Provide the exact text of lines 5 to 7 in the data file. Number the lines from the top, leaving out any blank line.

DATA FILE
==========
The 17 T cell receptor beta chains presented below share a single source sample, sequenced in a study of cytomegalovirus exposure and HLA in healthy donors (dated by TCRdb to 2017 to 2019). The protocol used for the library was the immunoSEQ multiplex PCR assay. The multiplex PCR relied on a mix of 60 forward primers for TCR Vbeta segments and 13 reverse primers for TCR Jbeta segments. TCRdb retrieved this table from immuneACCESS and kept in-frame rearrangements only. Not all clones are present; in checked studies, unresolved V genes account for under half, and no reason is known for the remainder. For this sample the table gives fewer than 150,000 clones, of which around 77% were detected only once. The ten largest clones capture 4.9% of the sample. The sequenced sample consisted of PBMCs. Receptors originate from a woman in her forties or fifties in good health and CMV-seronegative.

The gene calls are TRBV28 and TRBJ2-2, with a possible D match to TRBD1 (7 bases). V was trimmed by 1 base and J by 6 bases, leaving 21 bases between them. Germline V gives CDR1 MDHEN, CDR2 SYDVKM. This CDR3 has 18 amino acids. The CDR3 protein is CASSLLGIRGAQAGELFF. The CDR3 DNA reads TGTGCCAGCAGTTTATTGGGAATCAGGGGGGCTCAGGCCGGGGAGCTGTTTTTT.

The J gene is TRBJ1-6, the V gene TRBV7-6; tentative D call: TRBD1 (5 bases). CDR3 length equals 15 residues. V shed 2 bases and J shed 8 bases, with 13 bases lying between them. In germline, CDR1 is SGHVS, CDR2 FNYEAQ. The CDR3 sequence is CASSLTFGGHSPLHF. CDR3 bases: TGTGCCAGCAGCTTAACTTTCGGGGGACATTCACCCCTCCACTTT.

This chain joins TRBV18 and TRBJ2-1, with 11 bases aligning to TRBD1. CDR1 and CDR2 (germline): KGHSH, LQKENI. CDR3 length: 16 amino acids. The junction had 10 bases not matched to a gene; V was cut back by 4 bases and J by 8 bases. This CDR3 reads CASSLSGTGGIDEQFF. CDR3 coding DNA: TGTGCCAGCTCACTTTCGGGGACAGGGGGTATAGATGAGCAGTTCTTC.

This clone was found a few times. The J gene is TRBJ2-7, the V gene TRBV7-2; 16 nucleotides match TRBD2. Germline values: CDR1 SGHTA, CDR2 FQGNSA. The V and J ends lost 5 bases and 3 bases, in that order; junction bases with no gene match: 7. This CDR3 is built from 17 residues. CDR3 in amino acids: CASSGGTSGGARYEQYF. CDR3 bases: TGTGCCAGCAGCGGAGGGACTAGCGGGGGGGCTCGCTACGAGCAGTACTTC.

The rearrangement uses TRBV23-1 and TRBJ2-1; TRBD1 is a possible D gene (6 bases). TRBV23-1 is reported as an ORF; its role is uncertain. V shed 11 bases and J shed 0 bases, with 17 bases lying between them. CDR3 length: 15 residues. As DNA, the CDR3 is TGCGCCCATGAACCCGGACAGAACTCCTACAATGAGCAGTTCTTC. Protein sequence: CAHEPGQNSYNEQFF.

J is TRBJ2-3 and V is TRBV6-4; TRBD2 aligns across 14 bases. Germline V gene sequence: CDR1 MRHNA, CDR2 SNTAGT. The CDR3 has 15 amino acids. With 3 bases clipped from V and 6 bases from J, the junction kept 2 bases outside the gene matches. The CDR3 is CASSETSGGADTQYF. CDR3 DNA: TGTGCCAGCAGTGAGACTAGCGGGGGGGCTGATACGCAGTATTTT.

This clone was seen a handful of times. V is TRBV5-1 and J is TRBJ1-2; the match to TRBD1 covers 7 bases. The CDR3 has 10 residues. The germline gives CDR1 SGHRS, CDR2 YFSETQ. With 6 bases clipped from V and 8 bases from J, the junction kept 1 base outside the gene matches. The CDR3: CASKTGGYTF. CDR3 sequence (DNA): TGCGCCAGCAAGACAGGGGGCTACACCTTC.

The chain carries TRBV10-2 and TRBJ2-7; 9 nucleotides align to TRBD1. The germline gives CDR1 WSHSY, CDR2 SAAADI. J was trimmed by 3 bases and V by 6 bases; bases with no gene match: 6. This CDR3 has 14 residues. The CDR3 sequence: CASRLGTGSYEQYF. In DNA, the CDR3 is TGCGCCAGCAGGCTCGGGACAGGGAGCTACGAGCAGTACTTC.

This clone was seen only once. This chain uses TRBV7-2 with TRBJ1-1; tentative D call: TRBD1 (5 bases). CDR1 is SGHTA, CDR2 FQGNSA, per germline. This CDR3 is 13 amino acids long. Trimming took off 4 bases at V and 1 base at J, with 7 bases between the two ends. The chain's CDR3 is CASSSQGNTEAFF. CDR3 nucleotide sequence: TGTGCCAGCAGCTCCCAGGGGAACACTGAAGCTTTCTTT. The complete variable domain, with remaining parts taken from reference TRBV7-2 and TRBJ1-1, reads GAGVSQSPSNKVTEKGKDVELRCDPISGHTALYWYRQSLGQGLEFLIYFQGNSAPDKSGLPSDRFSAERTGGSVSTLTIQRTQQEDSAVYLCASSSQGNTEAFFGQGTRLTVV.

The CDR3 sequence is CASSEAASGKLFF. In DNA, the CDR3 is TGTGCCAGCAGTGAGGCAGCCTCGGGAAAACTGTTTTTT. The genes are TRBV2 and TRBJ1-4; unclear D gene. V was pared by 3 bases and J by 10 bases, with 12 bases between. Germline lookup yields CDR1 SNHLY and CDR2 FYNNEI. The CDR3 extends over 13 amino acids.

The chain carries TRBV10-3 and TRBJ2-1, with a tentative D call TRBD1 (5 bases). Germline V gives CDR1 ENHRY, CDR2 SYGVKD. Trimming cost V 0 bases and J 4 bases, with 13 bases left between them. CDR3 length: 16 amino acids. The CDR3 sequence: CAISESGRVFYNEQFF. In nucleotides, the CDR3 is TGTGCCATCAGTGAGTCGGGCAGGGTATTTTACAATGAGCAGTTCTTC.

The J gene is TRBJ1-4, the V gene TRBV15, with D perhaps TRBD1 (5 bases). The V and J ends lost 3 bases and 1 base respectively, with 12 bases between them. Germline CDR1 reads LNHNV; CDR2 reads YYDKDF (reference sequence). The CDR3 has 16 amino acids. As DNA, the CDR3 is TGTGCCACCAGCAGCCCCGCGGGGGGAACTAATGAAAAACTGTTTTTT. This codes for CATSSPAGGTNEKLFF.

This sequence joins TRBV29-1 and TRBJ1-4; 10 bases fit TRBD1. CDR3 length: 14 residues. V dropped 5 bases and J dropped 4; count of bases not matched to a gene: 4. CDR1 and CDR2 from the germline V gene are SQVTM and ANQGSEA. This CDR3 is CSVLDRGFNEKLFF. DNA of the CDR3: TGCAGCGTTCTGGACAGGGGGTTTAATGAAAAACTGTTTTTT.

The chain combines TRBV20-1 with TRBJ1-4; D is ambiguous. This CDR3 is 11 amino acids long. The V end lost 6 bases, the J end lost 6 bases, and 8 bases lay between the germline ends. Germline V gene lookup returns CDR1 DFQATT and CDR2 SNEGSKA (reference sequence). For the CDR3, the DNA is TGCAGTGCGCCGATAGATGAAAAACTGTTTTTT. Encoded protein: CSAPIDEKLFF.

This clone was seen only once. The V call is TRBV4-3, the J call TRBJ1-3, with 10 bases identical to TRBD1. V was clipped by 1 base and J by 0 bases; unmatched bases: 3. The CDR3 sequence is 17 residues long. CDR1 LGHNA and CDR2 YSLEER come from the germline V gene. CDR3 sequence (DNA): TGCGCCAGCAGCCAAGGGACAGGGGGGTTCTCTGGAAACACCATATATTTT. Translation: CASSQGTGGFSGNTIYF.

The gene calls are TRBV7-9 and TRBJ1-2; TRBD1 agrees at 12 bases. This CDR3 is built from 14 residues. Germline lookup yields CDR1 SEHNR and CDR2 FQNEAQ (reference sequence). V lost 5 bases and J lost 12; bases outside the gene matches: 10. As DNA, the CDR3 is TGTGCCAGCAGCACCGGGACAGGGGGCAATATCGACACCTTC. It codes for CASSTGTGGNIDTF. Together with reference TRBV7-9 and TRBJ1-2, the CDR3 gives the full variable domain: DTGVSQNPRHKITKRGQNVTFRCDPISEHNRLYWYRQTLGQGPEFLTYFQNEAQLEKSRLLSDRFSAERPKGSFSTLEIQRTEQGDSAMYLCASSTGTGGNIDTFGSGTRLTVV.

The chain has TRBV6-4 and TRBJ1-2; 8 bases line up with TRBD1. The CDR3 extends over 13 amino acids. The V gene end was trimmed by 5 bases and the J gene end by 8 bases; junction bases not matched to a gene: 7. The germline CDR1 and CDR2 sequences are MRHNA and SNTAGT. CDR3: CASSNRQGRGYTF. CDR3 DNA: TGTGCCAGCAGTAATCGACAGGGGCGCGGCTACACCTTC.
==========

This clone was found a few times. The J gene is TRBJ2-7, the V gene TRBV7-2; 16 nucleotides match TRBD2. Germline values: CDR1 SGHTA, CDR2 FQGNSA. The V and J ends lost 5 bases and 3 bases, in that order; junction bases with no gene match: 7. This CDR3 is built from 17 residues. CDR3 in amino acids: CASSGGTSGGARYEQYF. CDR3 bases: TGTGCCAGCAGCGGAGGGACTAGCGGGGGGGCTCGCTACGAGCAGTACTTC.

The rearrangement uses TRBV23-1 and TRBJ2-1; TRBD1 is a possible D gene (6 bases). TRBV23-1 is reported as an ORF; its role is uncertain. V shed 11 bases and J shed 0 bases, with 17 bases lying between them. CDR3 length: 15 residues. As DNA, the CDR3 is TGCGCCCATGAACCCGGACAGAACTCCTACAATGAGCAGTTCTTC. Protein sequence: CAHEPGQNSYNEQFF.

J is TRBJ2-3 and V is TRBV6-4; TRBD2 aligns across 14 bases. Germline V gene sequence: CDR1 MRHNA, CDR2 SNTAGT. The CDR3 has 15 amino acids. With 3 bases clipped from V and 6 bases from J, the junction kept 2 bases outside the gene matches. The CDR3 is CASSETSGGADTQYF. CDR3 DNA: TGTGCCAGCAGTGAGACTAGCGGGGGGGCTGATACGCAGTATTTT.